Stern-Gerlach experiment

In the Stern Gerlach experiment, one can determine the value of $$j$$ (eigenvalue of $$J^2$$) by counting the number of discrete lines formed on the screen. For instance, if I count $$7$$ discrete lines on the screen then I can use the equation $$2j+1=7$$ to determine the value of $$j$$. Solving the equation gives me $$j=3$$. So the value of $$m$$ (eigenvalue of $$J_z$$) will be $$-3,-2,-1,0,+1,+2,+3$$. Clearly, all the lines are formed due to orbital angular momentum because the value of $$m$$ is an integer.

But what if some of the lines are formed due to spin angular momentum as well?

For example, let the value of $$l$$ (eigenvalue of $$L^2$$) be $$2$$. This provides me $$2 \times 2+1=5$$ discrete lines on the screen. The particles used in the experiment also have $$s$$ (eigenvalue of $$S^2$$) being equal to $$\frac{1}{2}$$. So the spin of the particles provides me with $$2\times\frac{1}{2}+1=2$$ discrete lines on the screen. In total, I will again have $$7$$ discrete lines ($$5$$ due to $$L$$ and $$2$$ due to $$S$$).

My question is, how will I know in the later case that the value of $$j$$ is both $$2$$ and $$\frac{1}{2}$$ but not $$j=3$$ (as calculated in the former case)?

• to be clear: the eigenvalues of $J^2$ are $j(j+1)$ not $j$. Aug 13, 2022 at 14:47

The lines are formed by the magnetic field coupling to the total angular momentum $$J$$, not separately to spin and orbital angular momentum. The way that angular momenta of components add gets quite complicated. The rule is that the $$z$$-components add ($$m_j = m_\ell + m_s$$). The rule for the total angular momentum is that $$j$$ can take take any value that you can form into a triangle with $$\ell$$ and $$s$$. In the particular example you give, $$j = 5/2$$ or $$3/2$$. If the atom is in a state of $$j=3/2$$ then you'll see 4 lines. If it's in any other state (mixed or pure $$j=5/2$$) then you'll see 6 lines.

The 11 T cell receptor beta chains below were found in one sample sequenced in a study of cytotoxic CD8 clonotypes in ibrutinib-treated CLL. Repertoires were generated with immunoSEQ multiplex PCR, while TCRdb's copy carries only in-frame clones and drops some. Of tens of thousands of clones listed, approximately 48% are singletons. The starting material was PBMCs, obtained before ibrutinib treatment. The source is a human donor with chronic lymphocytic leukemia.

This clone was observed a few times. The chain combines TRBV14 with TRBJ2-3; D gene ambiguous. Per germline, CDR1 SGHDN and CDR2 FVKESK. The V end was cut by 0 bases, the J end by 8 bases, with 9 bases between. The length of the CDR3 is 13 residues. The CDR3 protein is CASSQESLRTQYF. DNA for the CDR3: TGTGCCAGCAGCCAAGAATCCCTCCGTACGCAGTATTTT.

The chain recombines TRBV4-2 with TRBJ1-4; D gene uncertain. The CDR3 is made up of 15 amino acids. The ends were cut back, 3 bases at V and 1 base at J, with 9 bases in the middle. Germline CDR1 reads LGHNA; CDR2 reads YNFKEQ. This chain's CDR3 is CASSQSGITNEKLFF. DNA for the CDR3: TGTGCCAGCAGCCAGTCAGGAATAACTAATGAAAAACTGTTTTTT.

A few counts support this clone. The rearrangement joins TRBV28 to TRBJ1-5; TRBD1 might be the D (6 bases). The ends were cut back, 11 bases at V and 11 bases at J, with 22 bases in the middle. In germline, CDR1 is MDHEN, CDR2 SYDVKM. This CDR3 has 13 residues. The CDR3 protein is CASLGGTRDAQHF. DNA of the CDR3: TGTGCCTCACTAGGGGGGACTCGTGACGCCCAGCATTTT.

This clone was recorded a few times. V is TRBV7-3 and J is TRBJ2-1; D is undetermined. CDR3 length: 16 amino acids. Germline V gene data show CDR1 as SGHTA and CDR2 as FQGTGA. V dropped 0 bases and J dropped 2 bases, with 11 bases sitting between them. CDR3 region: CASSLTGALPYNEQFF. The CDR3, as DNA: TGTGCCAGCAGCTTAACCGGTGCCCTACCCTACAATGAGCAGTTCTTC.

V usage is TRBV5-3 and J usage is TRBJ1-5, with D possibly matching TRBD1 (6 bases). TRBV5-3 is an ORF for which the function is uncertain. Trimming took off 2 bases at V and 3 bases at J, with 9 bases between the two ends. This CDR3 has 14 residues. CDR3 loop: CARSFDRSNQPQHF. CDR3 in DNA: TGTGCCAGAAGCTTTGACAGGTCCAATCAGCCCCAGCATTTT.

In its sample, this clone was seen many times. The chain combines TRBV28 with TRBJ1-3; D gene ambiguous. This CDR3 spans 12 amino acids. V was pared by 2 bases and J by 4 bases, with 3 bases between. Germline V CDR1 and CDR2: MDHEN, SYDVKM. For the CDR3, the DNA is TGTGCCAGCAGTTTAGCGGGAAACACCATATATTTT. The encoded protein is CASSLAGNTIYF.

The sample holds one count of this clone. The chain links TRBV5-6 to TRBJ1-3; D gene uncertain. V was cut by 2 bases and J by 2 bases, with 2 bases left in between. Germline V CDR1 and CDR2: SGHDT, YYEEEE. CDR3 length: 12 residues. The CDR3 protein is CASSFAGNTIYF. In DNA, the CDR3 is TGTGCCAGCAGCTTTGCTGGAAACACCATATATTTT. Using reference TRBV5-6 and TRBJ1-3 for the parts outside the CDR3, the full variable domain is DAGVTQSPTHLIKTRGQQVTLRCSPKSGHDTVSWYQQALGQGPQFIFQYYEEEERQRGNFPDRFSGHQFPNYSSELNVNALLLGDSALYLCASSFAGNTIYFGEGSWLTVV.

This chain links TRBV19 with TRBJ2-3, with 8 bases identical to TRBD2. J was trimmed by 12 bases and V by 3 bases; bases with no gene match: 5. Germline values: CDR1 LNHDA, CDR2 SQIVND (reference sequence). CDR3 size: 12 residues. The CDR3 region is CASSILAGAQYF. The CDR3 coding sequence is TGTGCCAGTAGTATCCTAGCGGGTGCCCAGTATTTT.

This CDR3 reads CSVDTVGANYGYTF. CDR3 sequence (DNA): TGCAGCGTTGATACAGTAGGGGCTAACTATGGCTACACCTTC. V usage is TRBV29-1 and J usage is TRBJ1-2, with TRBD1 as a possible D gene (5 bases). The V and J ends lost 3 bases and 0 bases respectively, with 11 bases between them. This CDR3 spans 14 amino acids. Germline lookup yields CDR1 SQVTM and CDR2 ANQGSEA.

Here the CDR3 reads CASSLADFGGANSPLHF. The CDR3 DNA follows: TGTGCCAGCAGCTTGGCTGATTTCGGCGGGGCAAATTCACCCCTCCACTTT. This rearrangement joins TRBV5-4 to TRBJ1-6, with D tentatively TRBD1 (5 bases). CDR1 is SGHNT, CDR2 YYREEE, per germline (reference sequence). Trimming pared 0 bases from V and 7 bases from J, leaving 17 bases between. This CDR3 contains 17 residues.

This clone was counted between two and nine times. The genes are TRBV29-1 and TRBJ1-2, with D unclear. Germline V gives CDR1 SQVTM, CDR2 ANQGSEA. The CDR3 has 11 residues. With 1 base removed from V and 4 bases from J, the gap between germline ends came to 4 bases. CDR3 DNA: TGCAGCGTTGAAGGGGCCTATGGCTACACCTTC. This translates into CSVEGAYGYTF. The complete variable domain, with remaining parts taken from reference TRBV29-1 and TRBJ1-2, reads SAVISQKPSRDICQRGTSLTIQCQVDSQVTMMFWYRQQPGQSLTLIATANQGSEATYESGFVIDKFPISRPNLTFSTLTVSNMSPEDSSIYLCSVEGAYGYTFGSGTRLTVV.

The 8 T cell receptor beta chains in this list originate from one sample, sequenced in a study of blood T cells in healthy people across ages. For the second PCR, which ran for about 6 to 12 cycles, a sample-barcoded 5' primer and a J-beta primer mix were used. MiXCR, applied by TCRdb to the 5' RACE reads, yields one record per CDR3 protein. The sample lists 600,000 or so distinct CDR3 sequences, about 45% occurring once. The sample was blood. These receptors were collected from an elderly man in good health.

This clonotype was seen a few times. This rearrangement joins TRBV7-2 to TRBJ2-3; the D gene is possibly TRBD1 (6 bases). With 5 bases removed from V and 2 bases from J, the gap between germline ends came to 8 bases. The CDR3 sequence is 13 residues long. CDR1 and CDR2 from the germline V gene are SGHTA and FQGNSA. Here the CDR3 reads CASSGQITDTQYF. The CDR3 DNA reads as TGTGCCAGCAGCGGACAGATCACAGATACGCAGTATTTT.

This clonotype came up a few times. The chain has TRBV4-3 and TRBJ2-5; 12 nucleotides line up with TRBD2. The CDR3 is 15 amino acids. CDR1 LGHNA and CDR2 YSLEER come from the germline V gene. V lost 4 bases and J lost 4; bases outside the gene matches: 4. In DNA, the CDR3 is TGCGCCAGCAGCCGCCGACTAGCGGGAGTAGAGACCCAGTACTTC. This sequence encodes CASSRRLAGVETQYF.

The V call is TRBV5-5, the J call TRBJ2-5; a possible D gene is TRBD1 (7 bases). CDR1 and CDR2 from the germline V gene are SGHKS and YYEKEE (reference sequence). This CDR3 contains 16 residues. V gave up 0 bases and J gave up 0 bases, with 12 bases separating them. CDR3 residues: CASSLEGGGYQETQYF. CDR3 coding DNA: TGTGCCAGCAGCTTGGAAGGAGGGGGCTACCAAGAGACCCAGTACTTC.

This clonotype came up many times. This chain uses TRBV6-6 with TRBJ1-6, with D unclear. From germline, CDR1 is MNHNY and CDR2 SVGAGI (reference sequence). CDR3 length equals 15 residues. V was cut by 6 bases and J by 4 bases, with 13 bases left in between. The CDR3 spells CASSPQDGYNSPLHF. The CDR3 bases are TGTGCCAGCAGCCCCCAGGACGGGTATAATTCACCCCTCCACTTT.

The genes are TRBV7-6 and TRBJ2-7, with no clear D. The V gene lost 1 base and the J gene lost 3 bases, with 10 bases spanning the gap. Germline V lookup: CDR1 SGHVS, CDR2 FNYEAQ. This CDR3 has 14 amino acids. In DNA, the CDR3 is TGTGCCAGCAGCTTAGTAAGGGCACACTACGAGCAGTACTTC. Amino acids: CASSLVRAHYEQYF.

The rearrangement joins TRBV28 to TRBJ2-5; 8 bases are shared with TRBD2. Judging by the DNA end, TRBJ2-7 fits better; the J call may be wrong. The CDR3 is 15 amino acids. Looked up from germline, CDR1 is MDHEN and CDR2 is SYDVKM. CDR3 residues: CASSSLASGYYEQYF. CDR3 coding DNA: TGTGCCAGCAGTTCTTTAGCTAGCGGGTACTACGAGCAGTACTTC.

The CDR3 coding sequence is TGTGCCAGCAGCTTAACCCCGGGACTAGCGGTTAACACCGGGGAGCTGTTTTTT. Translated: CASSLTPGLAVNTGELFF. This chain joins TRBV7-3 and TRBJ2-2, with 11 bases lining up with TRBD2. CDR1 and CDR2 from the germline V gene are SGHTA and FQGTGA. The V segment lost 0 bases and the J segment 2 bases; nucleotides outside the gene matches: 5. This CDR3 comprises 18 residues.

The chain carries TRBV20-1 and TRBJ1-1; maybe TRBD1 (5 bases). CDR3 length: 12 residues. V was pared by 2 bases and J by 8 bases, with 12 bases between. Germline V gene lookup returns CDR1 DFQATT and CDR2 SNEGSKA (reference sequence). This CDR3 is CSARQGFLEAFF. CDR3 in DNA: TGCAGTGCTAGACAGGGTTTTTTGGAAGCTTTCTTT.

I agree with Sean E. Lake. You need the total angular momentum $$J=L+S$$ for some atom of interest. Number of blobs is then $$2J+1$$. For ground state atoms, values of $$J$$ are tabulated as term symbols: https://en.wikipedia.org/wiki/Term_symbol
For example, $$\mathrm{Ag}$$ has $$J=1/2$$ $$\to$$ so 2 blobs. Fe has $$J=4$$ $$\to$$ that would give you 9 blobs. Ca has $$J=0$$ $$\to$$ only one central blob, i.e. no SG splitting of the beam.
By including spin, one does not add two lines but doubles the number of lines. Basically every $$m$$ state is split in two states with $$m+1/2$$ and $$m-1/2$$. Thus in your example with $$\ell=2$$ and $$s=1/2$$, one obtains $$10$$ states.
• How 10? For l=2, the values of $m_l$ are -2,-1,0,1,2 and for l=1/2, the values of $m_l$ are +1/2 and -1/2. Total number of states is 7 Aug 14, 2022 at 11:44
• for each $m_l$ values you get 2 states: spin up and spin down. Thus $2\times 5=10$. Aug 14, 2022 at 11:52